Byron Shire Council (BSC) has been put on notice that its poor financial performance is risking the future viability of the council as a standalone entity.
New South Wales Treasury Corporation (TCorp), which was last year appointed by local government minister Don Page to report on the health of the state’s 152 elected councils, released a report card on each council this week.
After looking at each council’s financial history and applying a range of comparisons, TCorp warned that around 25 per cent of councils – including Byron – were in danger of failing financially within the next decade.
Of the four north coast councils, Tweed performed best financially, followed by Ballina. Lismore, like Byron, came in for criticism in its attention to road building and asset renewal.
But Byron GM Ken Gainger says successive state governments are partly to blame for the position of councils around the state, with a combination of cost shifting and rate capping hampering councils’ attempts to balance the books.
He added that this week’s announcement put in perspective the council’s decision last week to sell the Ocean Shores Roundhouse site and use the cash to start an infrastructure fund.
The TCorp report on BSC says, ‘Based on our review of both the historic financial information and the 10 year financial forecast within Council’s long term financial plan we consider Council’s financial position to be weak and it is deteriorating in respect of its longer term sustainability’.
While the current state government has not changed its election promise not to force troubled councils to amalgamate, it has avoided restating the commitment since the report cards were issued earlier this week.
The report drew attention to four key points, in particular the council’s infrastructure backlog and the deteriorating condition of its roads. These were: operating deficits; maintenance and asset renewal; road repair backlogs; and an ageing population.
Mr Gainger said Byron Shire Council was not alone in needing to partner with the community in coming up with solutions to structural financial challenges.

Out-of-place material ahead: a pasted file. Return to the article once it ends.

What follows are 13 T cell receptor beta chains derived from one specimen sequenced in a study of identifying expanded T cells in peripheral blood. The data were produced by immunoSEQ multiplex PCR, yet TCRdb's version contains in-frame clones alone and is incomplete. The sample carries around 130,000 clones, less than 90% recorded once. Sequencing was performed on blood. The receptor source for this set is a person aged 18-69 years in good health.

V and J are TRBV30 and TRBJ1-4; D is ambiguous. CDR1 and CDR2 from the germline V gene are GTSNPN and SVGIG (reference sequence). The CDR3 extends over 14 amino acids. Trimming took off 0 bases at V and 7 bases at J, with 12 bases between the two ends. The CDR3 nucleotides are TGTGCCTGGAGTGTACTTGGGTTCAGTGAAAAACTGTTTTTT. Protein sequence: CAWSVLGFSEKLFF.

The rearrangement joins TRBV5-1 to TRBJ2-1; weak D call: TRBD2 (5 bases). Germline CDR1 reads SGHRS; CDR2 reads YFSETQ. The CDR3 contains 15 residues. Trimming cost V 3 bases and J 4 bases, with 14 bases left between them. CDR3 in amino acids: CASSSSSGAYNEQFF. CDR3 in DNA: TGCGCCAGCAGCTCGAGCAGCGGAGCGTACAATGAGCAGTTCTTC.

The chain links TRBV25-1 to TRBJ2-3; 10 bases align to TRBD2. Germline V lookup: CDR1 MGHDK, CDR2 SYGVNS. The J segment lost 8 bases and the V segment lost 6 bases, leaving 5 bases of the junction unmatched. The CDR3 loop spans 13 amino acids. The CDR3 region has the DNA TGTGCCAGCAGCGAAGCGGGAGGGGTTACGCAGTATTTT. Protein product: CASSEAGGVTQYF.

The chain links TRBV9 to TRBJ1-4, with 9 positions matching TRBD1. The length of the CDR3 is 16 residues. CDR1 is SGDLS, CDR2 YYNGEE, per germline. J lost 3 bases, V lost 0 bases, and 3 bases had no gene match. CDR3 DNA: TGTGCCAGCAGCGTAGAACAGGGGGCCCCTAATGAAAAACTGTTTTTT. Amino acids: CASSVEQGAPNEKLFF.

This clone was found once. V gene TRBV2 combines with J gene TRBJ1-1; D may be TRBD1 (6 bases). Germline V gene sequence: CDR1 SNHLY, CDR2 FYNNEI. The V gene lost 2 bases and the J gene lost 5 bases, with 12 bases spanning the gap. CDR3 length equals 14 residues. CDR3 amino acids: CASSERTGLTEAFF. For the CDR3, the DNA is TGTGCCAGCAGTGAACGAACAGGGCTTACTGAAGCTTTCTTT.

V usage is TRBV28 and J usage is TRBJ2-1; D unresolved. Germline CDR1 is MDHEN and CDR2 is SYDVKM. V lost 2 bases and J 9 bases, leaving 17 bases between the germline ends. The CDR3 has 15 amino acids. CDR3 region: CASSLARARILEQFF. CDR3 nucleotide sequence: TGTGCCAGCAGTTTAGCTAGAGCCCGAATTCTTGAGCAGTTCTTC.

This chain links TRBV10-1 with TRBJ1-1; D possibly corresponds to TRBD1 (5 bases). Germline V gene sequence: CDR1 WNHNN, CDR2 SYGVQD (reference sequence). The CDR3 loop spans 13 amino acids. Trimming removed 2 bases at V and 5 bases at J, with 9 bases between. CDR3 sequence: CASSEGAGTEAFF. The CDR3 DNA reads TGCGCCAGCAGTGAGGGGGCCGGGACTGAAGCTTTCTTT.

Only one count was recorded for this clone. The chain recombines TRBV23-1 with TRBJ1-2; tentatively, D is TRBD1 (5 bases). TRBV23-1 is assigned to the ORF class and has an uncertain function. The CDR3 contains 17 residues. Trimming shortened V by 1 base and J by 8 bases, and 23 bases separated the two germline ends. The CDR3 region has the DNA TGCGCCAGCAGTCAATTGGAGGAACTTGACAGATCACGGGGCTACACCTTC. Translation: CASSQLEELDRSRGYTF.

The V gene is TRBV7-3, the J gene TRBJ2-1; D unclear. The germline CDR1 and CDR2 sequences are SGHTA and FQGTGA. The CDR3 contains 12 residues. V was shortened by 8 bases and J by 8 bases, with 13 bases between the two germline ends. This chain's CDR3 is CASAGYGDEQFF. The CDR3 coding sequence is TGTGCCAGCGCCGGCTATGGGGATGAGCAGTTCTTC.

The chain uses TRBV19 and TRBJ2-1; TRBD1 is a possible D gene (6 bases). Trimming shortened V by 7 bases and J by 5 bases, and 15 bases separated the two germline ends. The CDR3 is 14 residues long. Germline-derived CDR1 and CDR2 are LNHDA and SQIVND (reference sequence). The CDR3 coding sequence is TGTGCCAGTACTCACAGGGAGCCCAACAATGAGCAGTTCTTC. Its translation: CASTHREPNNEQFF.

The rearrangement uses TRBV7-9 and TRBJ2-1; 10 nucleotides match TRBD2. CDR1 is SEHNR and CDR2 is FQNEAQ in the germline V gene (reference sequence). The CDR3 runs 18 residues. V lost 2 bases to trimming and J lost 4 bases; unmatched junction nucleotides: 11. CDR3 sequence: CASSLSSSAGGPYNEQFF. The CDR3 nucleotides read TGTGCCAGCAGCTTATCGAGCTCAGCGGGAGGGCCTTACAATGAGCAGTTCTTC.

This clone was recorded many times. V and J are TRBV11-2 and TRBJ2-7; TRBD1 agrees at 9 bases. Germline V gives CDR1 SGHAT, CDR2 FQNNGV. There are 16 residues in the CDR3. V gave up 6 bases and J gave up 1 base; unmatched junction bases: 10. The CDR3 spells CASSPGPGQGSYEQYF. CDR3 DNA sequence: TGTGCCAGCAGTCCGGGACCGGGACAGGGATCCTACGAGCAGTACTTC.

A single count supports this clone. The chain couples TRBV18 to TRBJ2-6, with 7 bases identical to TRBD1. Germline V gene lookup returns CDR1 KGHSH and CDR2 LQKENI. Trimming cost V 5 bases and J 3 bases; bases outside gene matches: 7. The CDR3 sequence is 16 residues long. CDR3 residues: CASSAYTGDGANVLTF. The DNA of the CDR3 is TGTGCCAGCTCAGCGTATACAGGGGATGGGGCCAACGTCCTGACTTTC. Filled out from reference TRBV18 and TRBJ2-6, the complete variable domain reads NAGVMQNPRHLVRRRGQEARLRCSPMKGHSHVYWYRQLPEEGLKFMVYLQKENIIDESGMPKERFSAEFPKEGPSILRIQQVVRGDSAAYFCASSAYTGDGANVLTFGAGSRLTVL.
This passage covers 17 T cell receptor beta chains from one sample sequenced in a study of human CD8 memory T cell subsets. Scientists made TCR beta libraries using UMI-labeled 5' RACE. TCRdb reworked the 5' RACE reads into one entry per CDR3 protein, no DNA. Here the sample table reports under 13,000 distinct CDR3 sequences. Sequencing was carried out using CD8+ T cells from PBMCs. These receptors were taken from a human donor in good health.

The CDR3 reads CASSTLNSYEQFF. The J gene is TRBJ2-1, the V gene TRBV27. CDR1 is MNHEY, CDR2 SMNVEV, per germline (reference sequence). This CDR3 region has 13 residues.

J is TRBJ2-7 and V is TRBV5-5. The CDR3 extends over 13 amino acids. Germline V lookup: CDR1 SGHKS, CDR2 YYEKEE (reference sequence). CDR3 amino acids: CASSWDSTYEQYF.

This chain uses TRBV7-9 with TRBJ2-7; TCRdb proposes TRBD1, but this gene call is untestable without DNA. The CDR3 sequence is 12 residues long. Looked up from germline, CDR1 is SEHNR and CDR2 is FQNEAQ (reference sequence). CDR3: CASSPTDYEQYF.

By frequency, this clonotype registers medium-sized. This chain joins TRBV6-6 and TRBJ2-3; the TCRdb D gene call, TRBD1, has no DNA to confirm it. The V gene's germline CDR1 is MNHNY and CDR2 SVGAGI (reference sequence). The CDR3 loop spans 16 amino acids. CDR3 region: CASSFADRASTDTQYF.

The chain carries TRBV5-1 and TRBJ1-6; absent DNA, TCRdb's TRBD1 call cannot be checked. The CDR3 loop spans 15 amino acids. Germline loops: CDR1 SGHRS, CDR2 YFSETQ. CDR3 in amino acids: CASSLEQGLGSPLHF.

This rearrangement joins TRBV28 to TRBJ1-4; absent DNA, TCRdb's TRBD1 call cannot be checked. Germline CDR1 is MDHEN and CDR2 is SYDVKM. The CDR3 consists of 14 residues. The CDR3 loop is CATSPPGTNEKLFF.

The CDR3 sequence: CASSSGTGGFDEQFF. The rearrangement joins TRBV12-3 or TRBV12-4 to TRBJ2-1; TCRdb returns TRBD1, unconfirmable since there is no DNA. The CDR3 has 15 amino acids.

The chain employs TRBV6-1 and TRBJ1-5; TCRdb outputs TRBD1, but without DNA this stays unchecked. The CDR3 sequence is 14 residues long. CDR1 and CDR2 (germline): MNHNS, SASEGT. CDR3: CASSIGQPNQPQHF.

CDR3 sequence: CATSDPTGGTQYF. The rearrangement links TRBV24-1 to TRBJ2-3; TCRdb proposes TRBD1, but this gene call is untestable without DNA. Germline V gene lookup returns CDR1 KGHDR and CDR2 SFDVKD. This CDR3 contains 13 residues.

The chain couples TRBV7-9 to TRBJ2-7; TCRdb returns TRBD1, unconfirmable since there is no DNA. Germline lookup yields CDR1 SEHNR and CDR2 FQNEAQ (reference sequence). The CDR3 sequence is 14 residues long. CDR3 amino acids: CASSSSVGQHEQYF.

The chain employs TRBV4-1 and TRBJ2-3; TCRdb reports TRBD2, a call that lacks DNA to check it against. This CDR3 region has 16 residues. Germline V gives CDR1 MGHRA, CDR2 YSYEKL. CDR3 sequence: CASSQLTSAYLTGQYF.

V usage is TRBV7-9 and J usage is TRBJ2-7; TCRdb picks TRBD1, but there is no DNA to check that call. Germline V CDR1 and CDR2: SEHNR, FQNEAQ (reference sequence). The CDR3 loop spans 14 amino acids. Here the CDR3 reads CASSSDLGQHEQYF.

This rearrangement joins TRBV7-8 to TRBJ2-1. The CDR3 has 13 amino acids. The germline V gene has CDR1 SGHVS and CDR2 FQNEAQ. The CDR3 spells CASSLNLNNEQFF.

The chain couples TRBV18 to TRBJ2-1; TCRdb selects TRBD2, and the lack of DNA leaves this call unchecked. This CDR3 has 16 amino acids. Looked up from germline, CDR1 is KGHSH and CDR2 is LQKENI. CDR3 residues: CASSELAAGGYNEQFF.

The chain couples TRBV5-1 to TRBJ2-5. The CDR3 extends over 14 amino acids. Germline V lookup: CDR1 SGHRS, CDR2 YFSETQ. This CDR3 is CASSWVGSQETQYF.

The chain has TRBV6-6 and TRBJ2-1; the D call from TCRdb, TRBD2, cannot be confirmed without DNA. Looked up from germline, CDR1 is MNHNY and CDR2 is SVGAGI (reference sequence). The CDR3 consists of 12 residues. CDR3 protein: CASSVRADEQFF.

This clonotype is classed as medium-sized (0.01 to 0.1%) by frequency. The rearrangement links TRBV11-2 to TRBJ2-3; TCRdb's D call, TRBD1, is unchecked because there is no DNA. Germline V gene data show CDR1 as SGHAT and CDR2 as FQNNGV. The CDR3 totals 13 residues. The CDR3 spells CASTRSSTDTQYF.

‘This report shows that while the community has a right to be concerned about how Council will sustainably fund assets and services over the long term, the situation in Byron Shire simply mirrors what is occurring in other NSW local government areas, and particularly across the majority of the north coast,’ he said.
‘The report highlighted there are some features unique to north coast councils that place extra pressure on our finances. These features include being located in an area highly prone to floods and storms, hosting holiday peak crowds that place great pressure on facilities, the region’s popularity as a place for retirement, which makes ageing populations a significant issue, and a high demand for a variety of services due to the age mix of local and tourist populations.’
Mr Gainger said it was important the community was aware of the information in the Treasury report.
TCorp reported that the council had ‘incurred increasing operating deficits (excluding grants and contributions for capital purposes) in each of the past four years, and these deficits are forecast to continue over the forecast period’.
It advised Council was not spending ‘sufficient amounts on maintenance and asset renewal and in the long term this will reduce the quality of assets and potentially impact on the provision of services’.
Unsurprisingly, the report said that road infrastructure backlog is already at a critical level, and further underinvestment will impact on the quality of services offered to the community.
Finally it warned that ‘with an increasing ageing population Council needs to address these issues and consider means of generating additional revenues or reducing operating expenses.
The report said that Council had ‘significant cash and investments reserves’ and advised that ‘the expenditure of part of these reserves would better enable asset renewal and maintenance’.
Mr Gainger said, ‘further, extensive, community consultation will be required as we proceed to implement our reform package, comprising a combination of revenue increases, expenditure reductions and service level reviews’.
‘With the state government currently reviewing the local government sector, the Byron Shire community has to be prepared to make important financial decisions now to make sure the Byron Shire has a sustainable local government into the future; one that understands and is connected to the community, but also one that can afford to provide the infrastructure and services the community expects.’